Mash’allah! What a blessing, to be Muslim and trans. Islam is such a beautiful and dynamic faith. And! Trans people are friggin’ awesome. Being a TRANS MUSLIM!? This is awesome. You are awesome. Yes.

It’s not all sunshine and roses, of course. Holding on to your faith while being “different” can be a real struggle—and being trans is a pretty big “different” to deal with. The highly normative, gender segregated culture that is so common can make navigating Muslim spaces a minefield of gender feels. And while a lot of people in the community are more accommodating and accepting of trans people than you’d think, it’s often the bigots who yell the loudest.

That doesn’t mean Islam as a whole is unaccepting of transgender people. In fact, multiple well-respected scholars have ruled in favor of transgender people’s rights (like the Grand Mufti Muhammad Sayyid Tantawy of Al-Azhar, the oldest Islamic university in the world, who ruled in favor of modern transgender pioneer Sally Mursi in 1992) and many governments have followed suit (like when the Islamic Republic of Pakistan provided a “third gender” option on legal documentation in 2009 or how the Islamic Republic of Iran provides financial and legal support for its citizens undergoing transition ever since 1987). While the language we use to describe ourselves may change over time, gender variant people have existed since well before the time of the Prophet Muhammad(SAW) and Islam is a dynamic and diverse faith that makes room for all its followers—cis and trans alike.

Here are some strategies that have worked for Muslims like us: A lot of people choose to avoid the masjid* during the early stages of transition. Some start visiting a new mosque, making it easier to use the washroom without being clocked from that one nosy aunt who’s known you from birth. Still a great number of people—trans and cis—have begun creating our own spaces out of exhaustion and frustration with the heteronormativity of it all. LGBTQ friendly, gender-equal, and trans affirming Muslim space is becoming more and more accessible every day—if you’re near any kind of major city (or even some less-than-major ones), chances are there’s a family of queer & trans Muslims meeting up for coffee or having a potluck this Friday. If you can’t find a real-world community quite yet, the el-Tawhid Unity Mosque in Toronto Skypes its jummah services every Friday.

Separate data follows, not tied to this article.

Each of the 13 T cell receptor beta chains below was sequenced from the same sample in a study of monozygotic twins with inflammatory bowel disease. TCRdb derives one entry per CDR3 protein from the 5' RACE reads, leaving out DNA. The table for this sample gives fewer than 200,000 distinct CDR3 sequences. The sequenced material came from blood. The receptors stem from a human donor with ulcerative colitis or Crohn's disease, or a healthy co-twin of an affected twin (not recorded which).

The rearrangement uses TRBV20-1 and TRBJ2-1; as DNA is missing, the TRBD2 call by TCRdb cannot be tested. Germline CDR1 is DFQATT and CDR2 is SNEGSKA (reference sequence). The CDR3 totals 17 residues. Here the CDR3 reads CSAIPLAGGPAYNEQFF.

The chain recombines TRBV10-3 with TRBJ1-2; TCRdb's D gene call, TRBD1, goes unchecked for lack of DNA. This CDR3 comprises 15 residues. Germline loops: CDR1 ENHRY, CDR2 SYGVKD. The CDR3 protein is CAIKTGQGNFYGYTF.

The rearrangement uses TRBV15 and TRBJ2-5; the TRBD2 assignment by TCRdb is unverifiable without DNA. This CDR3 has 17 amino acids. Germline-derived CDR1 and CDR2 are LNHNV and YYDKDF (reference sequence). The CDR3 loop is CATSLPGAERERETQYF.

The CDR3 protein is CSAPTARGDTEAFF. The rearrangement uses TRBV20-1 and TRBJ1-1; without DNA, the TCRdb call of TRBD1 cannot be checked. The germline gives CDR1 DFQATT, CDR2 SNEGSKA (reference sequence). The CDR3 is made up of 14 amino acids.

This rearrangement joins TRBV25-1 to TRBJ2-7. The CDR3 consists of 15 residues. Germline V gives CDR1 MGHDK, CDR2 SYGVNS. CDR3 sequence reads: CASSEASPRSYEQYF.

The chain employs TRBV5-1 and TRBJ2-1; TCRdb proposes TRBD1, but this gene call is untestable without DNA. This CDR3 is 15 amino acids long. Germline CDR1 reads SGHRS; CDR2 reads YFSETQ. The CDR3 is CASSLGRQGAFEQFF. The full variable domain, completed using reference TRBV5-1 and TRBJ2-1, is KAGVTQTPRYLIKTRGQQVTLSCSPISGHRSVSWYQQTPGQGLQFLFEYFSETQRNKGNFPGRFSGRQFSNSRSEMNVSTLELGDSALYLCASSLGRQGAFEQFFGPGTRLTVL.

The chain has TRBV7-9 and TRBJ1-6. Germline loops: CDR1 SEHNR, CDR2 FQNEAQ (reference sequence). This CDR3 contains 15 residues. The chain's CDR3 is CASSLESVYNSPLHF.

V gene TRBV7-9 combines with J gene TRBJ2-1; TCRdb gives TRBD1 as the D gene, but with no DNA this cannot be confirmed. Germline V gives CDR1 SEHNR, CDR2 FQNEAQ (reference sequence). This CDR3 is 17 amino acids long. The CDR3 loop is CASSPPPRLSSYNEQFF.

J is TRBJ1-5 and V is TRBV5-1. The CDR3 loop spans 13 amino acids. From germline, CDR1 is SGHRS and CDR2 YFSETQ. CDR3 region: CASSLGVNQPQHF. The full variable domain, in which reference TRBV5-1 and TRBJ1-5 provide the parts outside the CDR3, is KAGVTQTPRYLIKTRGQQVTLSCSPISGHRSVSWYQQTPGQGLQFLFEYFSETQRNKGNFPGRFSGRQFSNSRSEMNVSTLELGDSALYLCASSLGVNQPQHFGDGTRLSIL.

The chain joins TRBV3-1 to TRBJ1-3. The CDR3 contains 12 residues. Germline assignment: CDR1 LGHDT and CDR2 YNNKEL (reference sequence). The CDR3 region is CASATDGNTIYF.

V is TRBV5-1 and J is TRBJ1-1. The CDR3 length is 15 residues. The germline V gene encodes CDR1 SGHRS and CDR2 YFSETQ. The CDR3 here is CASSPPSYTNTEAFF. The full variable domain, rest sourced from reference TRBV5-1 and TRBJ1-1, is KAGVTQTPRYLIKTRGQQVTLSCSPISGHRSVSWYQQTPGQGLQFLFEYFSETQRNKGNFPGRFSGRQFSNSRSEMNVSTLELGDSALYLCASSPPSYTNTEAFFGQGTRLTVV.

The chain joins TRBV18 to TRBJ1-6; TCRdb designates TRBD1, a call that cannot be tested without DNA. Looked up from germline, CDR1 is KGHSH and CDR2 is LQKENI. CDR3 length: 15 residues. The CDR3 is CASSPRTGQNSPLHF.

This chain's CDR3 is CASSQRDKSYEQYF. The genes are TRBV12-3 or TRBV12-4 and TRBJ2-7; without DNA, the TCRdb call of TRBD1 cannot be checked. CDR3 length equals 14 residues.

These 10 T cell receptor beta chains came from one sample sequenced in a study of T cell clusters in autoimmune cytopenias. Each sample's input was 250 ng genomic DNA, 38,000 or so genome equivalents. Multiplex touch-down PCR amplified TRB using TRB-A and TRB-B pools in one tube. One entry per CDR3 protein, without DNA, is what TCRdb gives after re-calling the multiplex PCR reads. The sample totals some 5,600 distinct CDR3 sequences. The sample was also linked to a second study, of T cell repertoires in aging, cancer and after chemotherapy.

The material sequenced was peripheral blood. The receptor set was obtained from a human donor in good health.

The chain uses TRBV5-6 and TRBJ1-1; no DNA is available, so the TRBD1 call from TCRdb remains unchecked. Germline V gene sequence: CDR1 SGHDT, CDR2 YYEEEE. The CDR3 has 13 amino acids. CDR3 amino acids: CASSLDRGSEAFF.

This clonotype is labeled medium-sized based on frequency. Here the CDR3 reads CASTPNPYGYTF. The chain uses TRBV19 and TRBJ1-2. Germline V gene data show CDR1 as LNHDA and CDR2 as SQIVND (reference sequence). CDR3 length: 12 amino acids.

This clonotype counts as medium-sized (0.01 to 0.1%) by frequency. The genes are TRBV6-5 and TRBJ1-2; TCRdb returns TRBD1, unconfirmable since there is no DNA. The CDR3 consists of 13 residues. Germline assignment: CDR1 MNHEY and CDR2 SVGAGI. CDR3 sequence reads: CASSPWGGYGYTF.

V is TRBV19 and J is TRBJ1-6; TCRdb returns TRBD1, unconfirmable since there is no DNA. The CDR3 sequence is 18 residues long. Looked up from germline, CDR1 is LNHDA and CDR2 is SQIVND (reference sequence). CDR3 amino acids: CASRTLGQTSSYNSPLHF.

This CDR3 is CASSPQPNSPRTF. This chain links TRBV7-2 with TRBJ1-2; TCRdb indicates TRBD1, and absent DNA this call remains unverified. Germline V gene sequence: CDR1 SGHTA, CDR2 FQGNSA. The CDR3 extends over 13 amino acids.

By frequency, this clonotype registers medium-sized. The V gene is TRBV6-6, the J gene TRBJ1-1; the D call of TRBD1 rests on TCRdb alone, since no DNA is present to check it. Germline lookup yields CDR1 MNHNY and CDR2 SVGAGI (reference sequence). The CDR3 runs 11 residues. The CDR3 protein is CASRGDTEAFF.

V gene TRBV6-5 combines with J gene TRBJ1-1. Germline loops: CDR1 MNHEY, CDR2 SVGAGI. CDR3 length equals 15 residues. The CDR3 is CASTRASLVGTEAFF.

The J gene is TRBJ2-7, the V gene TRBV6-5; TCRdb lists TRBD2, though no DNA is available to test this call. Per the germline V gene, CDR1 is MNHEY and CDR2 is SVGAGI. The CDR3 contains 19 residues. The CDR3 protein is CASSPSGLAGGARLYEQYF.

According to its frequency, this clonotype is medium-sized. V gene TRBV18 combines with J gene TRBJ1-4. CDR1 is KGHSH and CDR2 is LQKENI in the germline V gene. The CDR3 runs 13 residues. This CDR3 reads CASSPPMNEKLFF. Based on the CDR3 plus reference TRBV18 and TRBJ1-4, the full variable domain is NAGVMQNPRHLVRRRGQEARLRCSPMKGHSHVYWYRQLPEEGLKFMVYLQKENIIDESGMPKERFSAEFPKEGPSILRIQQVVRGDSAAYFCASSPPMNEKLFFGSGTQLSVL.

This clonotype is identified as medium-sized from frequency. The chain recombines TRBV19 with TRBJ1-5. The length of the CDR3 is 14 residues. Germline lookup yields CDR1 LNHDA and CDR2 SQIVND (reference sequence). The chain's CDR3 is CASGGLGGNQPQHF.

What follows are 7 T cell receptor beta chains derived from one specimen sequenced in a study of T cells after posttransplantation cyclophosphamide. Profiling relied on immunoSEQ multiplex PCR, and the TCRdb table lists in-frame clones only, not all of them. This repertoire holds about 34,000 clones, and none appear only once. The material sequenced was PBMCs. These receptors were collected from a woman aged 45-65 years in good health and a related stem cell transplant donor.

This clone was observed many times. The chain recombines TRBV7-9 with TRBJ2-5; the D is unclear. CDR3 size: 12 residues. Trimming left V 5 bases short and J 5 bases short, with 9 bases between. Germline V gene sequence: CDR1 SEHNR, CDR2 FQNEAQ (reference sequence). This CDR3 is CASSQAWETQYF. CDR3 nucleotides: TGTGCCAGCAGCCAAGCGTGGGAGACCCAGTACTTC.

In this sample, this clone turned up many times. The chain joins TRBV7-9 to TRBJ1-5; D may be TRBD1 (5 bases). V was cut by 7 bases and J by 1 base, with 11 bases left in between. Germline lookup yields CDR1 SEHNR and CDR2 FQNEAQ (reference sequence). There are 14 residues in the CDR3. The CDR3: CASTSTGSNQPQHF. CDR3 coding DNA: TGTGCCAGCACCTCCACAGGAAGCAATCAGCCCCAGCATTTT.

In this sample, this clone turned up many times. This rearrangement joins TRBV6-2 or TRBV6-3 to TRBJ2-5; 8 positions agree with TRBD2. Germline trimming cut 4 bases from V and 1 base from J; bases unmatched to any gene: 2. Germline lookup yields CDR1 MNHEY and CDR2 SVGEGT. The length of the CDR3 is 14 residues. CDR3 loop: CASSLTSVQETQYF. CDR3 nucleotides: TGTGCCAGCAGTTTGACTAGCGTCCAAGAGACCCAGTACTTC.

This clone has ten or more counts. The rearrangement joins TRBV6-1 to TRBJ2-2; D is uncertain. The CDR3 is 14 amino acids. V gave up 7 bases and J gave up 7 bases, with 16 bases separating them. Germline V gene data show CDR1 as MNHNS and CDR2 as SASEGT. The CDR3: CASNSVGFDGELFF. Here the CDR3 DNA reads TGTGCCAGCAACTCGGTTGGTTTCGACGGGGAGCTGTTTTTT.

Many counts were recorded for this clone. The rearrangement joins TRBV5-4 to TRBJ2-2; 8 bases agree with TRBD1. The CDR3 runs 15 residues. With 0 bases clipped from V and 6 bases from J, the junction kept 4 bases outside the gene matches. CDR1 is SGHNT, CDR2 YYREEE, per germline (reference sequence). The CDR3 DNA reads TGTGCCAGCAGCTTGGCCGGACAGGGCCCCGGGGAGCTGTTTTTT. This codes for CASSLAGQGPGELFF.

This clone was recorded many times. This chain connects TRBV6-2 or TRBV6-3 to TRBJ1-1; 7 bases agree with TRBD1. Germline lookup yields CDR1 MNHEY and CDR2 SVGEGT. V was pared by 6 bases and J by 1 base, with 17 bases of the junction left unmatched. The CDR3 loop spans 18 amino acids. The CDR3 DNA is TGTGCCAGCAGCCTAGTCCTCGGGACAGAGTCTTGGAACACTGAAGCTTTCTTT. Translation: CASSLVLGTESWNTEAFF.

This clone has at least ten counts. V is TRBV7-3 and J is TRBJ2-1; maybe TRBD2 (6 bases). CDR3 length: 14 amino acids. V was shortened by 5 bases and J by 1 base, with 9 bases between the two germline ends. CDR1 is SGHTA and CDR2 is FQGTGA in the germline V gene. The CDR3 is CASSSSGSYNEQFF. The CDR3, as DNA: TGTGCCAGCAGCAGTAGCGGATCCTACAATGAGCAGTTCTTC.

One of the many blessings of my life is that I have a great deal of transgender Muslim family to help field questions like this. Sitting back with such lovely friends last week I asked, “If you could give advice to a Muslim just coming to terms with being trans, what would you say?” It sparked a great conversation—inspiring and engaging, much like most of the conversations I have with such family—but it was what my gender-nonspecific-sibling Fatima said which sums everything up better than I ever could:

“Allah(SWT) doesn’t make mistakes and as such you are not a mistake. Your knowing in yourself is leagues more honest and mature, with wisdom and intelligence, than the things society says/thinks/enforces. Trust in yourself and Allah and make room for the process to learn yourself even though it may be long and confusing and sometimes painful.”

Our faith does not belong to the bigots. Whatever happens and wherever your path leads, there is family to have your back and provide support. The way society divides and stresses it can seem like there’s nobody else on the planet like you. But we’re here. Getting by in our own quiet ways, living out Islam as best we can.

~

A glossary for some Muslim-y jargon used here:

– “Mash’allah” is a phrase that means something like “Allah has willed it,” used to express gratitude or happiness at a person or happening.

– “masjid” is another name for a mosque, or Islamic community center.